rock 'n' roll appreciation 101

“Chuck” is the perfect end to a rock and roll legend’s catalog

No one could ever pull off a sailing cap and a bolo tie as much as Chuck Berry did. No one could also top that signature duck walk and revved-up 12-bar blues that paved the way for rock and roll as much as Chuck Berry did.

Months before his passing, news emerged of Berry releasing a new record on his 90th birthday. It would be a long-awaited release, since 1979’s Rock It. Recorded as a family affair, the posthumous finale is the perfect send-off for the “Father of Rock and Roll.” There’s truth in his dedication to his wife Themetta of 68 years: “Now I can hang up my shoes!”

Now, at 90 years old the question to ask is if the guitar still rocks. It definitely does. Berry fills this album with the power and drive as his earlier work while packing his boyish sense of humor that makes Chuck Berry who he is.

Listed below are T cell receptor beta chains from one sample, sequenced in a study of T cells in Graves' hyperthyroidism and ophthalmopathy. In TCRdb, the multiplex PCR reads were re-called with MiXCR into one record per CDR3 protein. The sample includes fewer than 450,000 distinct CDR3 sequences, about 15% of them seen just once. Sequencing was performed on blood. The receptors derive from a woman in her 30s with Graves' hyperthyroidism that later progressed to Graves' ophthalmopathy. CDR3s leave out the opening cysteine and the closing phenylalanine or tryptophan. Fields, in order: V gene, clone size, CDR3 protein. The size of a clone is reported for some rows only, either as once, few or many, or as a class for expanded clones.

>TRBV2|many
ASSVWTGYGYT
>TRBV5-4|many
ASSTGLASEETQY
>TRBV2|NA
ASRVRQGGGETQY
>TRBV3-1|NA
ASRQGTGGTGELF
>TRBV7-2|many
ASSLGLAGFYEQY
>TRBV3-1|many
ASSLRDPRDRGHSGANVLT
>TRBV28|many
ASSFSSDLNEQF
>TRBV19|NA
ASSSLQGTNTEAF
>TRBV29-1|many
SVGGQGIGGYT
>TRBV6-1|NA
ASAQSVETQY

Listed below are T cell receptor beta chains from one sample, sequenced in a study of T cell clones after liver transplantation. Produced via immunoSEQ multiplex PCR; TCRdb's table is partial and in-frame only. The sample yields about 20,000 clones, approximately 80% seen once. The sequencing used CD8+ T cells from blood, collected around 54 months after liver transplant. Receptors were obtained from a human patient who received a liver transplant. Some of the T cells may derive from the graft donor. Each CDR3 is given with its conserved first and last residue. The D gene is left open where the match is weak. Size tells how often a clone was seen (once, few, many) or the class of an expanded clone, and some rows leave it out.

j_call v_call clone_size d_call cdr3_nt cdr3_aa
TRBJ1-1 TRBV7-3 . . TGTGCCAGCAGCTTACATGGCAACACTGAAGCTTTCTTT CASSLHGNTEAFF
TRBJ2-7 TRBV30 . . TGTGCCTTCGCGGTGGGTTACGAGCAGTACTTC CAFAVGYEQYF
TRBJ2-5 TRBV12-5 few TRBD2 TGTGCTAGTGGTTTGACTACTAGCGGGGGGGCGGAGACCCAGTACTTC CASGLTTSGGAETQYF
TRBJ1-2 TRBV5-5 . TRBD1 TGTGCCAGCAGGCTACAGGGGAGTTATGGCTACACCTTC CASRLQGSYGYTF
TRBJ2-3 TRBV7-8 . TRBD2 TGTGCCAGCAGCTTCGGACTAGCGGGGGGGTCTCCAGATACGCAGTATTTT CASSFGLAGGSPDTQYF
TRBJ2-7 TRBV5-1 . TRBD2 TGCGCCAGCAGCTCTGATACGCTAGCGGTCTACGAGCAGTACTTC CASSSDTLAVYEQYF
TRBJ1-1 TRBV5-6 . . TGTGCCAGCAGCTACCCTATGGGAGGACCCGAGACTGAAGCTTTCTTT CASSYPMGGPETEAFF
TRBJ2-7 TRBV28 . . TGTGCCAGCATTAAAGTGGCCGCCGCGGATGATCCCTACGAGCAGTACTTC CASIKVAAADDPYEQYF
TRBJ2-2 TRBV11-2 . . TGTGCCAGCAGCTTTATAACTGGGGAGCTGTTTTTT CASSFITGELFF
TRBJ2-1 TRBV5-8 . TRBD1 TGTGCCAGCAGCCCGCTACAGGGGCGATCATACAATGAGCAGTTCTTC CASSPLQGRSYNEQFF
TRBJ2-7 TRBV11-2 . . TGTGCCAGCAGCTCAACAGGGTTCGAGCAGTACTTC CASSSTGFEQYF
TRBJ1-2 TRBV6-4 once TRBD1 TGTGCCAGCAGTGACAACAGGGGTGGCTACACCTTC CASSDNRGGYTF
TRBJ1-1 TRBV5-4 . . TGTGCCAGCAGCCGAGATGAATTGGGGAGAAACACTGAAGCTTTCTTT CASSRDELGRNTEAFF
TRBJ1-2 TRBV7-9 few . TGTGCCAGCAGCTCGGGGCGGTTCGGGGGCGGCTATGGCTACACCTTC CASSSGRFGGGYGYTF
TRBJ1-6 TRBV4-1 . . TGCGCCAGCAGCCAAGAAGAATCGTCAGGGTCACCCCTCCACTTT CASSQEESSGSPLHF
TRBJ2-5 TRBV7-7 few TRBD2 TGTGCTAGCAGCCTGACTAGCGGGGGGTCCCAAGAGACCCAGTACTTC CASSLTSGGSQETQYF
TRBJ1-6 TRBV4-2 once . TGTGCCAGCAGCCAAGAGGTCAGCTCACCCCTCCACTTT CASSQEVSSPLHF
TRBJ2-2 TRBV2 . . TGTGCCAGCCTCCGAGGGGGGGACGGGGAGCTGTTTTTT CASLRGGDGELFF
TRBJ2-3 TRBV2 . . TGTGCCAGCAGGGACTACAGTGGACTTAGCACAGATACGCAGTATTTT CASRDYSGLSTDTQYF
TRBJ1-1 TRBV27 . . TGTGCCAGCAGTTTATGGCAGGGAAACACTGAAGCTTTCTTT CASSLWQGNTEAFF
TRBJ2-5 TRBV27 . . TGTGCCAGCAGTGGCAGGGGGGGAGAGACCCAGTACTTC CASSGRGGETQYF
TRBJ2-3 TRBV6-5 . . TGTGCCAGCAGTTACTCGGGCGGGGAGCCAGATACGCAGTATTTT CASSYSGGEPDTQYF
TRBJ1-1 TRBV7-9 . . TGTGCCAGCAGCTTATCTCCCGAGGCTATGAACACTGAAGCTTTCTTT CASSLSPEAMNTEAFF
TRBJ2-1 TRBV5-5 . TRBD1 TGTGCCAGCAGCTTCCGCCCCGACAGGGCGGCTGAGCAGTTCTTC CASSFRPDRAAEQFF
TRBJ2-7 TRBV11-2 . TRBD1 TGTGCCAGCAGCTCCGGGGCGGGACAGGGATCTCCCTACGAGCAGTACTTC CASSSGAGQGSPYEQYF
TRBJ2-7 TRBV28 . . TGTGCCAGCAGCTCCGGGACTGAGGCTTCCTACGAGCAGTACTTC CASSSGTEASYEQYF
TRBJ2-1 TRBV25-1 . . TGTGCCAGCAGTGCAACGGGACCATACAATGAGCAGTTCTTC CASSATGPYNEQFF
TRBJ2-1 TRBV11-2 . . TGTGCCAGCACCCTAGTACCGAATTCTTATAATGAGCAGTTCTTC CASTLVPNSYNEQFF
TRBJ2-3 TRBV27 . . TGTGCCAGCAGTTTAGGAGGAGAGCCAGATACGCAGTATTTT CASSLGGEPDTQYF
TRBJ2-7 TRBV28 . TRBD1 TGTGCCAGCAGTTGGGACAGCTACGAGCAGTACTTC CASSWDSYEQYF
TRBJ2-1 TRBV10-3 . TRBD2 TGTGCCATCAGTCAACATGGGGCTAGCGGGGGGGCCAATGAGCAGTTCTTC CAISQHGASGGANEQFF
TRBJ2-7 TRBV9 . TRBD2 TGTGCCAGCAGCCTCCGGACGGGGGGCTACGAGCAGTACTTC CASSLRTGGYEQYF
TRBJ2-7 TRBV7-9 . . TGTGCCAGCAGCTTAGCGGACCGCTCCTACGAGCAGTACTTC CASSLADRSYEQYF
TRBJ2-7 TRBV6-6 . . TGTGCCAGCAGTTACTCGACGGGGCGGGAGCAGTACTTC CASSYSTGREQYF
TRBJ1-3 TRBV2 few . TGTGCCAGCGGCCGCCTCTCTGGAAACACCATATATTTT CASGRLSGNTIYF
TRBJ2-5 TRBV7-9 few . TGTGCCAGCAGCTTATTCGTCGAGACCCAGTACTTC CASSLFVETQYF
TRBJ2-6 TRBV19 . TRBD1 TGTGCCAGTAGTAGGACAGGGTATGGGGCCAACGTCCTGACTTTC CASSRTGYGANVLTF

“Chuck” includes sequels—or follow-ups—to some of his famous tunes. The guitar crashes through on “Lady B. Goode” the

“Big Boys” features Tom Morello on guitar and Nathaniel Rateliff on backing vocals.

“Wonderful Woman” is an audio scrapbook of three generations of Berry men. Alongside his son and grandson, Charles Berry III and blues musician Gary Clark Jr. contribute searing guitar on a powerful tune.

The family union does not stop there. Daughter Ingrid Berry joins her pop on the country-esque ballad of goodbye’s on “Darlin.’”

“Darlin’, your father’s growing older, I fear/Strains of gray are showing bolder each year/Lay your head upon my shoulder, my dear/Time is fading fast away.

Also, who doesn’t love a love story gone wrong? A saucy remake of “Havana Moon,” the Caribbean-laced “Jamaica Moon” conjures a rum-drunk, sand-covered wait for love to arrive.

The rest of the album continues to pack a modern smack to the face that rock and roll never really died—it kept its roots while it matured with age. “Chuck” is a strong output, and since it is the last, it is a strong finish.


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